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Army—The Late Captain Charles Agnew—Compensation For Commission—Questions

Volume 217: debated on Monday 14 July 1873

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asked the Secretary of State for War, Whether, when he refused to grant a sum of money to the representatives of the late Captain Charles Agnew, 16th Lancers, who was murdered at Suez in March last on his way home from India invalided, he was aware that, although no application for leave to retire from Her Majesty's service had been actually made, it was well known to the relatives of the deceased Officer and to others that it was his intention to make such an application; and, if he is not aware of that fact, whether he is willing to receive proof of it, and upon receipt of proof, to reconsider the circumstances of the case, with the view of granting to Captain Agnew's relatives, if possible, the amount, or part of the amount, which would have become his by right, had not his death by assassination prevented him from carrying out his intention to retire from the service, receiving the value of his commission?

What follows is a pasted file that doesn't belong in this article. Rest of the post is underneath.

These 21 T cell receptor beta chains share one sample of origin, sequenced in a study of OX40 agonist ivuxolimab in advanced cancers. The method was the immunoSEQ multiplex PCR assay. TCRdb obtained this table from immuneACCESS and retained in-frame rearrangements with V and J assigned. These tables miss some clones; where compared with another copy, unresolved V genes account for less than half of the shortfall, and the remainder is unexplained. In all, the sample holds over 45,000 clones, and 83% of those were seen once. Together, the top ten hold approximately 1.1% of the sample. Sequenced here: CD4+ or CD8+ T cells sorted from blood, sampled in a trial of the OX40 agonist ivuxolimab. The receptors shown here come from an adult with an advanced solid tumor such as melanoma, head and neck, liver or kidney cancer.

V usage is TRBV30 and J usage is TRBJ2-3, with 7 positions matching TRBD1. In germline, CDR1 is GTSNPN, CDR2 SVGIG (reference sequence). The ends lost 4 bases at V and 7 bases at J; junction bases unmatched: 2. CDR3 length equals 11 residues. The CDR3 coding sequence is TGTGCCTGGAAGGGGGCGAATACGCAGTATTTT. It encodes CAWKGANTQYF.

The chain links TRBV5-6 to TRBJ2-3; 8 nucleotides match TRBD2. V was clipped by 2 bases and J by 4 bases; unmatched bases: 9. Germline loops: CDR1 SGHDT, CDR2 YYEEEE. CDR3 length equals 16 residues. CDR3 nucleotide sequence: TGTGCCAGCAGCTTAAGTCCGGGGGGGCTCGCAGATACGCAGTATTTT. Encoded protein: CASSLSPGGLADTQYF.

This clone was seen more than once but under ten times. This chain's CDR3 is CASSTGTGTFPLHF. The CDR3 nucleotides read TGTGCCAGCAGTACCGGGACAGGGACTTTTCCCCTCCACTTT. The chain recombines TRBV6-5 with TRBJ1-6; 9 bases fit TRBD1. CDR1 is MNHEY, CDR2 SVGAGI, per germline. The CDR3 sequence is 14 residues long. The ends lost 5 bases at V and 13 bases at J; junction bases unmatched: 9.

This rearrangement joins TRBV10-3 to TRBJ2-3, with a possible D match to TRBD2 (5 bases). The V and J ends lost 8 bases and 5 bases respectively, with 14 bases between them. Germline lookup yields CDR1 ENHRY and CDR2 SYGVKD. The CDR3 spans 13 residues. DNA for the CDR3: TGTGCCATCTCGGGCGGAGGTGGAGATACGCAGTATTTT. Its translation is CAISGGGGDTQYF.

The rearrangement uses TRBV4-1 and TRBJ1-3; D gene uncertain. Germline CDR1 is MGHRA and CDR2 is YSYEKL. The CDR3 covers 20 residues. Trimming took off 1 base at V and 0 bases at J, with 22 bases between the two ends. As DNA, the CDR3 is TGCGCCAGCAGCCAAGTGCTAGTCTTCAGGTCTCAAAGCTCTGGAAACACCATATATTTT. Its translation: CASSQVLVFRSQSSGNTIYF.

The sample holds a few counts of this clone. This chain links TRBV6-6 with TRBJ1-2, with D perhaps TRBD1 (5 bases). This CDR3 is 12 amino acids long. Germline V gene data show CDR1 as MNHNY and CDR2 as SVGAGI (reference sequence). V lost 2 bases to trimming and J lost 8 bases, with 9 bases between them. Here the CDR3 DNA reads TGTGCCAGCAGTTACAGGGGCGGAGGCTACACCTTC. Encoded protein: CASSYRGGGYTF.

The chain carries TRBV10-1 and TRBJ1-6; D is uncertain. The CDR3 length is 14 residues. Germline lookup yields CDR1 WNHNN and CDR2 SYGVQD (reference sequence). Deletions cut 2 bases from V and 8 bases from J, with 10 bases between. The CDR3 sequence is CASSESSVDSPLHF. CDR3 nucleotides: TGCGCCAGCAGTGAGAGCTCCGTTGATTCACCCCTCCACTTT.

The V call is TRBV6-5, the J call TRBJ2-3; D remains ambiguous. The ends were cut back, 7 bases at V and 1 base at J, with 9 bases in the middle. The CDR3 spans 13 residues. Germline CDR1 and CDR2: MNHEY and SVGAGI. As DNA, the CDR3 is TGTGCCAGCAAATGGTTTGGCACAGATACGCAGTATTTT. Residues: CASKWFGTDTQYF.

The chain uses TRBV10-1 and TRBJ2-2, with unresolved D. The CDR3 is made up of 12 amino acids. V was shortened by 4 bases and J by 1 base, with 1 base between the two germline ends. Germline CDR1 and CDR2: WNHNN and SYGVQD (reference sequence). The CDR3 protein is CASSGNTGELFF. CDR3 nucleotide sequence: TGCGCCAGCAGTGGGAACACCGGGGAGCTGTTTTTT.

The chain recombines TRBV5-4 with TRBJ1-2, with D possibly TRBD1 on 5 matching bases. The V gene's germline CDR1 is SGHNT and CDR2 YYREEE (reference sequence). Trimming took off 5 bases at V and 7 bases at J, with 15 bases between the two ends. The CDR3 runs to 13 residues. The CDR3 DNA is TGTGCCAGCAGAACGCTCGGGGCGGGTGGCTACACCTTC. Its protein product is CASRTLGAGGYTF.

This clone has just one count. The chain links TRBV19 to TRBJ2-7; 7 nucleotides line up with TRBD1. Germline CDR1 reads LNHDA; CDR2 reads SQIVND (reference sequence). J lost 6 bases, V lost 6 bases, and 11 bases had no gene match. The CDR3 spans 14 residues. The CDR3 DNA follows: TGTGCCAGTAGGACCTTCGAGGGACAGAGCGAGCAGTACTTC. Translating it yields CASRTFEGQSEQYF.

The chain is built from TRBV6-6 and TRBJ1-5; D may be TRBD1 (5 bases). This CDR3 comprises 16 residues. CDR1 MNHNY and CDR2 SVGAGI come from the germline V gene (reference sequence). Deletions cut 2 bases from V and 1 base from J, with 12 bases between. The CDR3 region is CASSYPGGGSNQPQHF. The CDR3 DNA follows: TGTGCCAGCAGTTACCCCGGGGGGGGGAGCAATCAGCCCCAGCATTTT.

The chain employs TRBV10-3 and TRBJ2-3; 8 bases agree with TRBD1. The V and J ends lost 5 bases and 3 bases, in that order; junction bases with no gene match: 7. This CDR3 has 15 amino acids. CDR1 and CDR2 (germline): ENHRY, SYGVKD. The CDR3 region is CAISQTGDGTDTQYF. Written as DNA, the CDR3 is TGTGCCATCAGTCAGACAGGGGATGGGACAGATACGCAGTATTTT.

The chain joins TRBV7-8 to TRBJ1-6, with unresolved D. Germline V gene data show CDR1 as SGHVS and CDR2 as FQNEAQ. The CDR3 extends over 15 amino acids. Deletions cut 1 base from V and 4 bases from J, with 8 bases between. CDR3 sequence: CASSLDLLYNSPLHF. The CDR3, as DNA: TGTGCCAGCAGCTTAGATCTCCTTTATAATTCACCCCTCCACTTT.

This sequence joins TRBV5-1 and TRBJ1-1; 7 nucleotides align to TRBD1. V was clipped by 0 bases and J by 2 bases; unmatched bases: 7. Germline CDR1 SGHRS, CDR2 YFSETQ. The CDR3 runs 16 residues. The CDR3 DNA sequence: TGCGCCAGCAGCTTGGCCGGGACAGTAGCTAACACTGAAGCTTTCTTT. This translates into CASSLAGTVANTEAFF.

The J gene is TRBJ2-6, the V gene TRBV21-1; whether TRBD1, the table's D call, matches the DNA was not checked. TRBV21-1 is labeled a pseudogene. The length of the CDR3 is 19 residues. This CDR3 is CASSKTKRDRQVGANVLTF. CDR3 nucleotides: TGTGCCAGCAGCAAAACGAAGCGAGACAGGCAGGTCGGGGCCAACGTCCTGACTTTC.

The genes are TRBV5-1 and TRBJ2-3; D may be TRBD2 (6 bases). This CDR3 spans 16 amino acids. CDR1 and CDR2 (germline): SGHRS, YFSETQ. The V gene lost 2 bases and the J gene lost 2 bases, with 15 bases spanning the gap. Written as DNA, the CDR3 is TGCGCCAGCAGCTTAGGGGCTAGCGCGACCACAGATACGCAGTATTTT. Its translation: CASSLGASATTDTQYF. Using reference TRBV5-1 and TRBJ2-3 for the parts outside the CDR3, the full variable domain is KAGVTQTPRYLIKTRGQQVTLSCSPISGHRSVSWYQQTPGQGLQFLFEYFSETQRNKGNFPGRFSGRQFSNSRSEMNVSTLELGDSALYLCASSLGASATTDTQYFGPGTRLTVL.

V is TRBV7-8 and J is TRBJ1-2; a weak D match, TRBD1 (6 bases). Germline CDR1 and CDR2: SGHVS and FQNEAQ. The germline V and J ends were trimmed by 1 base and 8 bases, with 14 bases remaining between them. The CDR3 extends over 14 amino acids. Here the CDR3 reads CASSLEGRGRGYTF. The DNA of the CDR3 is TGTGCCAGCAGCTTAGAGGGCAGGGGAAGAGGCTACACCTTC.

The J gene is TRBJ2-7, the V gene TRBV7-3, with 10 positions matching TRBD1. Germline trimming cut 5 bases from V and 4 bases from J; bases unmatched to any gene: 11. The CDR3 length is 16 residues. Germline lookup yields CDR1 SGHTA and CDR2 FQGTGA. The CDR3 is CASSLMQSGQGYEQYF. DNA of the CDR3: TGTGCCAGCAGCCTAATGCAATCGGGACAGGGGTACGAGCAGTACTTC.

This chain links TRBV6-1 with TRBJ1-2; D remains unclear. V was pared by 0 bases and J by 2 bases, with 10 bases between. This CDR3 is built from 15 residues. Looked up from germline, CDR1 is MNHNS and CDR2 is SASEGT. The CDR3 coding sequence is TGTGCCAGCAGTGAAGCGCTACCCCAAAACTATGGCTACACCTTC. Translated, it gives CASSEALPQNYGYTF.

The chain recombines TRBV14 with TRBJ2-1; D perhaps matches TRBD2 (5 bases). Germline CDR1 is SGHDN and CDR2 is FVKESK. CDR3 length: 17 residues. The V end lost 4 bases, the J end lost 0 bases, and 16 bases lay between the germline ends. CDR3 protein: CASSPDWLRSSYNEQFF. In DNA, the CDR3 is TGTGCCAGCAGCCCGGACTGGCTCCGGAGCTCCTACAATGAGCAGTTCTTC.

I think, Sir, the Question has been framed under a misunderstanding of the extent of my powers and the scope of my duties. Parliament has confided to the Army Purchase Commissioners the duty of indemnifying officers in respect of the commissions they held on the day on which purchase ceased. I apprehend that the commission of Captain Agnew could not have been sold under the purchase system, and, therefore, that the Purchase Commissioners are not empowered to purchase it. It never was the custom, while purchase continued, to move estimates for cases of the kind, and I cannot undertake to create such a precedent in the present instance.